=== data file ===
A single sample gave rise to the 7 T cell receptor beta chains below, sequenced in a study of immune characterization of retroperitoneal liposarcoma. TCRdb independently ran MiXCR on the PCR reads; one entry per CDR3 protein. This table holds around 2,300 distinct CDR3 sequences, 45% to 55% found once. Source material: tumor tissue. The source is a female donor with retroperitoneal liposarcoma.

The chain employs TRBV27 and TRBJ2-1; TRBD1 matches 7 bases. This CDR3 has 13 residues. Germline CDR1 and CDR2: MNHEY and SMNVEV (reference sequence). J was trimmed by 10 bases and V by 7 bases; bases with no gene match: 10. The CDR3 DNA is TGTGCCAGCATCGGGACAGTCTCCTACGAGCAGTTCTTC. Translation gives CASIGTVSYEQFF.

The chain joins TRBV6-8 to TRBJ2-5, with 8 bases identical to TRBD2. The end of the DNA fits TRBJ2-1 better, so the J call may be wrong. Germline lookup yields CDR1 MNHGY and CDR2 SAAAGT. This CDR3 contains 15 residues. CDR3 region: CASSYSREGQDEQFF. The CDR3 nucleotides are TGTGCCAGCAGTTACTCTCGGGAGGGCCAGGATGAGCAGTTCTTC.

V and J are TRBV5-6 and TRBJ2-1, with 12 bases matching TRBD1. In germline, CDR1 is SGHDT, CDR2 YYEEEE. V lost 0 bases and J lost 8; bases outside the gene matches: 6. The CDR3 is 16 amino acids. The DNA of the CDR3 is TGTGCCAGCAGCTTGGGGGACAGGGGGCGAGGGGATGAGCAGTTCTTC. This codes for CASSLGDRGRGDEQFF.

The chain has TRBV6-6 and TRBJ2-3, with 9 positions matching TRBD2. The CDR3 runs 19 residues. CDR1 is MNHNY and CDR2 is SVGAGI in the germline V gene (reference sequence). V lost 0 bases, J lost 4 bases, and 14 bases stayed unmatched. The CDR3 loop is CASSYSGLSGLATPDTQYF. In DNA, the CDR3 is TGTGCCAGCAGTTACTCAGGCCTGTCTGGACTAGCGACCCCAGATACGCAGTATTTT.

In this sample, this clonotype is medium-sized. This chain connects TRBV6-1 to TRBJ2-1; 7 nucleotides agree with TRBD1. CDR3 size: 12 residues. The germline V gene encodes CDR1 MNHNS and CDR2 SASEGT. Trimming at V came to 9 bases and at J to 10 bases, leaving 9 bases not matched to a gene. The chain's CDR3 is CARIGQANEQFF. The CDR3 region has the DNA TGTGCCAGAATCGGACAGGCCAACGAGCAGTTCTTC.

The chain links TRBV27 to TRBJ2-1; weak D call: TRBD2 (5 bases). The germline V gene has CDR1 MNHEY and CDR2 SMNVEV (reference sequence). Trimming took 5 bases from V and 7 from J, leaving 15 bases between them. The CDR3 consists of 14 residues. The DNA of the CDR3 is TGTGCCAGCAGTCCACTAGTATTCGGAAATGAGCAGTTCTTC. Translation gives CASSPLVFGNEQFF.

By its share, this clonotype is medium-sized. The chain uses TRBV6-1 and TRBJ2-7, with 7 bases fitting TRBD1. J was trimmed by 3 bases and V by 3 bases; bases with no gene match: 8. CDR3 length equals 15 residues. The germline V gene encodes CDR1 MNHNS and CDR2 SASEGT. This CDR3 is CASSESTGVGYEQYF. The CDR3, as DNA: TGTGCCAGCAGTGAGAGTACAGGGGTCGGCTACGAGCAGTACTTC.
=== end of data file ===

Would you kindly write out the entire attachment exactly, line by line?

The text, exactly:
A single sample gave rise to the 7 T cell receptor beta chains below, sequenced in a study of immune characterization of retroperitoneal liposarcoma. TCRdb independently ran MiXCR on the PCR reads; one entry per CDR3 protein. This table holds around 2,300 distinct CDR3 sequences, 45% to 55% found once. Source material: tumor tissue. The source is a female donor with retroperitoneal liposarcoma.

The chain employs TRBV27 and TRBJ2-1; TRBD1 matches 7 bases. This CDR3 has 13 residues. Germline CDR1 and CDR2: MNHEY and SMNVEV (reference sequence). J was trimmed by 10 bases and V by 7 bases; bases with no gene match: 10. The CDR3 DNA is TGTGCCAGCATCGGGACAGTCTCCTACGAGCAGTTCTTC. Translation gives CASIGTVSYEQFF.

The chain joins TRBV6-8 to TRBJ2-5, with 8 bases identical to TRBD2. The end of the DNA fits TRBJ2-1 better, so the J call may be wrong. Germline lookup yields CDR1 MNHGY and CDR2 SAAAGT. This CDR3 contains 15 residues. CDR3 region: CASSYSREGQDEQFF. The CDR3 nucleotides are TGTGCCAGCAGTTACTCTCGGGAGGGCCAGGATGAGCAGTTCTTC.

V and J are TRBV5-6 and TRBJ2-1, with 12 bases matching TRBD1. In germline, CDR1 is SGHDT, CDR2 YYEEEE. V lost 0 bases and J lost 8; bases outside the gene matches: 6. The CDR3 is 16 amino acids. The DNA of the CDR3 is TGTGCCAGCAGCTTGGGGGACAGGGGGCGAGGGGATGAGCAGTTCTTC. This codes for CASSLGDRGRGDEQFF.

The chain has TRBV6-6 and TRBJ2-3, with 9 positions matching TRBD2. The CDR3 runs 19 residues. CDR1 is MNHNY and CDR2 is SVGAGI in the germline V gene (reference sequence). V lost 0 bases, J lost 4 bases, and 14 bases stayed unmatched. The CDR3 loop is CASSYSGLSGLATPDTQYF. In DNA, the CDR3 is TGTGCCAGCAGTTACTCAGGCCTGTCTGGACTAGCGACCCCAGATACGCAGTATTTT.

In this sample, this clonotype is medium-sized. This chain connects TRBV6-1 to TRBJ2-1; 7 nucleotides agree with TRBD1. CDR3 size: 12 residues. The germline V gene encodes CDR1 MNHNS and CDR2 SASEGT. Trimming at V came to 9 bases and at J to 10 bases, leaving 9 bases not matched to a gene. The chain's CDR3 is CARIGQANEQFF. The CDR3 region has the DNA TGTGCCAGAATCGGACAGGCCAACGAGCAGTTCTTC.

The chain links TRBV27 to TRBJ2-1; weak D call: TRBD2 (5 bases). The germline V gene has CDR1 MNHEY and CDR2 SMNVEV (reference sequence). Trimming took 5 bases from V and 7 from J, leaving 15 bases between them. The CDR3 consists of 14 residues. The DNA of the CDR3 is TGTGCCAGCAGTCCACTAGTATTCGGAAATGAGCAGTTCTTC. Translation gives CASSPLVFGNEQFF.

By its share, this clonotype is medium-sized. The chain uses TRBV6-1 and TRBJ2-7, with 7 bases fitting TRBD1. J was trimmed by 3 bases and V by 3 bases; bases with no gene match: 8. CDR3 length equals 15 residues. The germline V gene encodes CDR1 MNHNS and CDR2 SASEGT. This CDR3 is CASSESTGVGYEQYF. The CDR3, as DNA: TGTGCCAGCAGTGAGAGTACAGGGGTCGGCTACGAGCAGTACTTC.